Sears' Ex'rs v. Inhabitants of Town of Nahant

Decision Date18 May 1910
Citation205 Mass. 558,91 N.E. 913
CourtUnited States State Supreme Judicial Court of Massachusetts Supreme Court


Report from Superior Court, Essex County; John C. Crosby, Judge.

Complaint by the executors of Frederick R. Sears against the Inhabitants of the Town of Nahant for the abatement of a tax, amounting to $44,000, assessed in 1908. Finding against petitioners, and case reported to Supreme Judicial Court. Judgment for respondents.

H. E. Bolles, Tyler & Young, and W. C. Rice, for plaintiffs.

S. H. Hudson and Philip Nichols, for respondents.


This petition for the abatement of a tax upon personal property is filed under Rev. Laws, c. 12, § 78. Section 77 of the same chapter, after providing that a person aggrieved by the refusal of the assessors to abate a tax may appeal therefrom by filing a complaint with the county commissioners, or any board exercising the power of such commissioners for the county in which the property is situated, and that if on a hearing the board finds that the property has been overrated it shall make a reasonable abatement and an order as to costs, further proceeds as follows: ‘If the list required to be brought in to the assessors was not brought in within the time specified in the notice required by section forty-one, the tax shall not be abated unless the appellate board finds that there was good cause for the delay or unless the assessors have so found as provided in section seventy-four. No costs shall be allowed to a complainant who has failed to file a list as required by law.’ Section 78 gives to the taxpayer a right to appeal to the superior court upon the same condition.

The list referred to is the list of his estate not exempt from taxation which, in response to a notice of the assessors, every taxpayer is required to hand in to the assessors. No list of any kind was handed in as required by the assessors until long after the time specified in the notice. It is not contended by the petitioners that the assessors found that there was either a reasonable excuse or good cause for the delay; and the appellate court has expressly found that ‘the petitioners have not shown a reasonable excuse for their delay in not filing a list of personal property within the time specified in the notice given by the assessors for the bringing in of lists, and that there was no good cause for their delay in not doing so.’ One of the grounds of the defense is that this finding of the appellate court constitutes a bar to the granting of any relief by that court to the petitioners.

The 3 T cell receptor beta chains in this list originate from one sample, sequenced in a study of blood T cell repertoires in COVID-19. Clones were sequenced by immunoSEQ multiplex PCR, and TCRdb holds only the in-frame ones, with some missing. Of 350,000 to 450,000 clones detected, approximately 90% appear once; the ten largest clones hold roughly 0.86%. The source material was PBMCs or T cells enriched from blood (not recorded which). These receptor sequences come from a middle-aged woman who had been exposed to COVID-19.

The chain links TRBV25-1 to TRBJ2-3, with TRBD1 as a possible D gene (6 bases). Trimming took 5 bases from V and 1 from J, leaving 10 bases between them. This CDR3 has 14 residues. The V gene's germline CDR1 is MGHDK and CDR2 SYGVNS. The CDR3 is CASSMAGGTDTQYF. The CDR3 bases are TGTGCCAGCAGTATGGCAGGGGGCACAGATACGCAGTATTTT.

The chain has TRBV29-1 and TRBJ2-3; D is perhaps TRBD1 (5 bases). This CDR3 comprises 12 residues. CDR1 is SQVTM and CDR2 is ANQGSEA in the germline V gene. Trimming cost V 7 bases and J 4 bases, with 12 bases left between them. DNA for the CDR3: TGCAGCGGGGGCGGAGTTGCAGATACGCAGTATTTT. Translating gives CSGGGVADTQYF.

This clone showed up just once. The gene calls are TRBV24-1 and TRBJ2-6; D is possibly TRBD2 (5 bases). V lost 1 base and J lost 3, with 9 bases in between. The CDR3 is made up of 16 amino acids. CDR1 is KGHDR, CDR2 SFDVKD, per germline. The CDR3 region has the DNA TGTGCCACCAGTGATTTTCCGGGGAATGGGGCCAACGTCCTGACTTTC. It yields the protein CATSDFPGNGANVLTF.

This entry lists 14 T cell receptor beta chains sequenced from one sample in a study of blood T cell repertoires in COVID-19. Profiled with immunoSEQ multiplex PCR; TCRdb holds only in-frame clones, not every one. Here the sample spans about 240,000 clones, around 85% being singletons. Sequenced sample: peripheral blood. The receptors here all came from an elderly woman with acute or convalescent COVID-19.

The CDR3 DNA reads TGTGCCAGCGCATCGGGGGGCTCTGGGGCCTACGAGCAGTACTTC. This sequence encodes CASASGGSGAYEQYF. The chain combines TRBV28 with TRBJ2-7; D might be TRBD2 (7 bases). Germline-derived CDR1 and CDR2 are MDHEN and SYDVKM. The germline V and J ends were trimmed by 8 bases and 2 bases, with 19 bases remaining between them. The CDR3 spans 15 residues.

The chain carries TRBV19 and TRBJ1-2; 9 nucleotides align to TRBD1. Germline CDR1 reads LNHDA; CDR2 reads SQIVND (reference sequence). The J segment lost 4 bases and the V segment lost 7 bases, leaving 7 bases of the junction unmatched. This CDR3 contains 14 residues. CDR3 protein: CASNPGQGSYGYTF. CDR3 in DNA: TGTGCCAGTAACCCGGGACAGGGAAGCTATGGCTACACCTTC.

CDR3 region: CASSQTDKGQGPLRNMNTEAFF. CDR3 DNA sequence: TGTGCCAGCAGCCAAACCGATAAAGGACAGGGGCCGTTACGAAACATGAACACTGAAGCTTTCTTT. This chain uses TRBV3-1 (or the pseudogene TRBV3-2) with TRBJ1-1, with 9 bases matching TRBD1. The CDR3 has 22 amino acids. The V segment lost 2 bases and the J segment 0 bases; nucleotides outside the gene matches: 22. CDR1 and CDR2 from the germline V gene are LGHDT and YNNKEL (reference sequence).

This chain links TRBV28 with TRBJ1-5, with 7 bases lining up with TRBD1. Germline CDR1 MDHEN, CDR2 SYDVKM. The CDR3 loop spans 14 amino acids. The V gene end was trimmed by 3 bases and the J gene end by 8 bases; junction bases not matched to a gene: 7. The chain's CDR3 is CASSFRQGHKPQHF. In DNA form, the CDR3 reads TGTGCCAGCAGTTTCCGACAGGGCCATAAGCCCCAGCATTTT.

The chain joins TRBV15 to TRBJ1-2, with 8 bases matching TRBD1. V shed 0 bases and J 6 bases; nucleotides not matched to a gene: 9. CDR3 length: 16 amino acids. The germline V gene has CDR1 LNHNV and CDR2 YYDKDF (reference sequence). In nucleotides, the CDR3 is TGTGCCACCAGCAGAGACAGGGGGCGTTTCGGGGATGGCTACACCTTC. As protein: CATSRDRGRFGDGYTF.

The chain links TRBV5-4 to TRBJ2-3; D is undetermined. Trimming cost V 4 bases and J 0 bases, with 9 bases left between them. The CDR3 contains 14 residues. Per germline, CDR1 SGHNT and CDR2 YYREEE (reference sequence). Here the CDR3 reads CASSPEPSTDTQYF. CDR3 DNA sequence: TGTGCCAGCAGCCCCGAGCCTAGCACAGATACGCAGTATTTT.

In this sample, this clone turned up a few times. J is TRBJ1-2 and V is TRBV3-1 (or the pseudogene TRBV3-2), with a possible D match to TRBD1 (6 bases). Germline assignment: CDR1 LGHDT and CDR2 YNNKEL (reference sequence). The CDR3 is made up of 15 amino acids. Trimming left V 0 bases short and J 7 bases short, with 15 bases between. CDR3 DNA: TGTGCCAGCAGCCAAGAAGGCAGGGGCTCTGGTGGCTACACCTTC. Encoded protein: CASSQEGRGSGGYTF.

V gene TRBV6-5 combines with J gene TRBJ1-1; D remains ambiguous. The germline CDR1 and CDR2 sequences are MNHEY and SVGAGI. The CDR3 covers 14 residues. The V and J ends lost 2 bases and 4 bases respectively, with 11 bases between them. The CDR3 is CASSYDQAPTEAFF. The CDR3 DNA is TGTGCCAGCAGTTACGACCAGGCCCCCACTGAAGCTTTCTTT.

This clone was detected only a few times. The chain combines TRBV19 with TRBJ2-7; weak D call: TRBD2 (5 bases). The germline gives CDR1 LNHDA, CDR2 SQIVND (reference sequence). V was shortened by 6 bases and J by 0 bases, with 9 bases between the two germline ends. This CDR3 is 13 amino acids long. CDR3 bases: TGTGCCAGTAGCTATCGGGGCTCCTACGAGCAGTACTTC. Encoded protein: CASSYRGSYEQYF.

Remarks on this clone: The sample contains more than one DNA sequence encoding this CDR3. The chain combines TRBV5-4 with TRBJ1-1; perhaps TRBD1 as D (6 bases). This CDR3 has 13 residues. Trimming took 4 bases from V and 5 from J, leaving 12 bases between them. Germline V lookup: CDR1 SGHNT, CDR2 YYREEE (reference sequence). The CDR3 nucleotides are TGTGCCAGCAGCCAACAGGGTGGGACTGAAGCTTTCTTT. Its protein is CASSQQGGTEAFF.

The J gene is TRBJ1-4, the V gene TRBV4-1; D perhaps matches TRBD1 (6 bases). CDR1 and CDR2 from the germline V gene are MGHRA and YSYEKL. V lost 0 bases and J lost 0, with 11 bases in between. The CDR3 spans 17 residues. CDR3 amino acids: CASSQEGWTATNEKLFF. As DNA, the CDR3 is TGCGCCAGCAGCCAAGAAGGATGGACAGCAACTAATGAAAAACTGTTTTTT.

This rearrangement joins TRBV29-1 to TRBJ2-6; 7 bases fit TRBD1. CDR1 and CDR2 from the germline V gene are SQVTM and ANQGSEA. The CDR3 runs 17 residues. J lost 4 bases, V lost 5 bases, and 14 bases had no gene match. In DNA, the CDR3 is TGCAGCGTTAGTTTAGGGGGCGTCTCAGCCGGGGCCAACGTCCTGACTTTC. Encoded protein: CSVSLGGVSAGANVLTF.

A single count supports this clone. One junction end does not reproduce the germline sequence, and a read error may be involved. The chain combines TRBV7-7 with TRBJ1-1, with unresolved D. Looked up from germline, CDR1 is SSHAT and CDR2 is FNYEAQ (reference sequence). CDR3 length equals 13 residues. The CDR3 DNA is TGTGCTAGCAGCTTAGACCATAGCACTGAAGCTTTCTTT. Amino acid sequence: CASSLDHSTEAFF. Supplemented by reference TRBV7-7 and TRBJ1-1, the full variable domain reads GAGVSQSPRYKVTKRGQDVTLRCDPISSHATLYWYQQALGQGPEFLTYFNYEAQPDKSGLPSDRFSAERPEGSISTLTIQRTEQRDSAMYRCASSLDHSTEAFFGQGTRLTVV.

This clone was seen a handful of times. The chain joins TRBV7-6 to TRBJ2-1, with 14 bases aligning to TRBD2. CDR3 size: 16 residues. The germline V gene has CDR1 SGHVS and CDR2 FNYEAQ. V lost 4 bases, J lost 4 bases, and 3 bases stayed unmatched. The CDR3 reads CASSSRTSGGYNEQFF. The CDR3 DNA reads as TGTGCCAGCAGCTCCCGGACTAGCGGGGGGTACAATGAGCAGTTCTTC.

Shortly stated, the question is whether, in a complaint filed under Rev. Laws, c. 12, § 77, or section 78, the appellate board can make any abatement of a tax where the complainant has not brought in to the assessors a list as required by section 41 of that chapter within the time specified in the notice and is not found, either by the assessors or by the appellate board or court, to have had any reasonable excuse or good cause for the delay. Although the precise language of the section would seem to be quite decisive, still, inasmuch as the petitioners have made an elaborate argument, based as well upon a laborious comparison of the statutes past and present as upon other considerations, to the effect that the question should be answered in the affirmative, and inasmuch also as the question is of considerable pecuniary importance to the parties in this case, and moreover is of general importance as one of practice, it seems well to consider it somewhat at length.

It is useful to look into the history of the legislation so far as it relates to the matters involved in the question. In the colony laws there does not seem to have been any provision for the furnishing of lists; and it was provided that if a taxpayer could satisfy the assessors that he was ‘overvalued’ he, in the quaint language of the times, could be ‘eased’ by them, and if they refused he could appeal to the county court (Law of 1641, Anc. Ch. pp. 69, 70); and in the early part of the provincial period, with the exception of the provision contained in the Special Tax Act of 1692-93, c. 41, §§ 5, 6 (1 Prov. Laws, pp. 167, 168), the law as to the right of abatement seems to have continued substantially the same (St. 1692-93, c. 28, § 6 [1 Prov. Laws, p. 66]; also Anc. Ch. p. 250; St. 1692-93, c. 41, § 2 [1 Prov. Laws, p. 92]; St. 1699-1700, c. 26, § 8 [1 Prov. Laws, p. 408]). See. also, 1 Prov. Laws, pp. 281, 305, 340, 362, 389. But as early as 1715 the annual or special tax acts provided that the assessors before making the assessment should call upon the inhabitants to bring in ‘true and perfect lists of their polls and rateable estate,’ and imposed a fine upon any one who should bring in a false list; and this form of legislation continued for a number of years. The bringing in of such a list however was not made a condition precedent to a right to an abatement, either by the assessors or by the county court. St. 1715-16, c. 11, §§ 4, 5 (2 Prov. Laws, pp. 21, 22). See, also, among others, 2 Prov. Laws, pp. 57, 85, 117, 148, 179, 180, 217, 256, 298, 515, 735. Compare St. 1730, c. 1 (2 Prov. Laws, p. 549).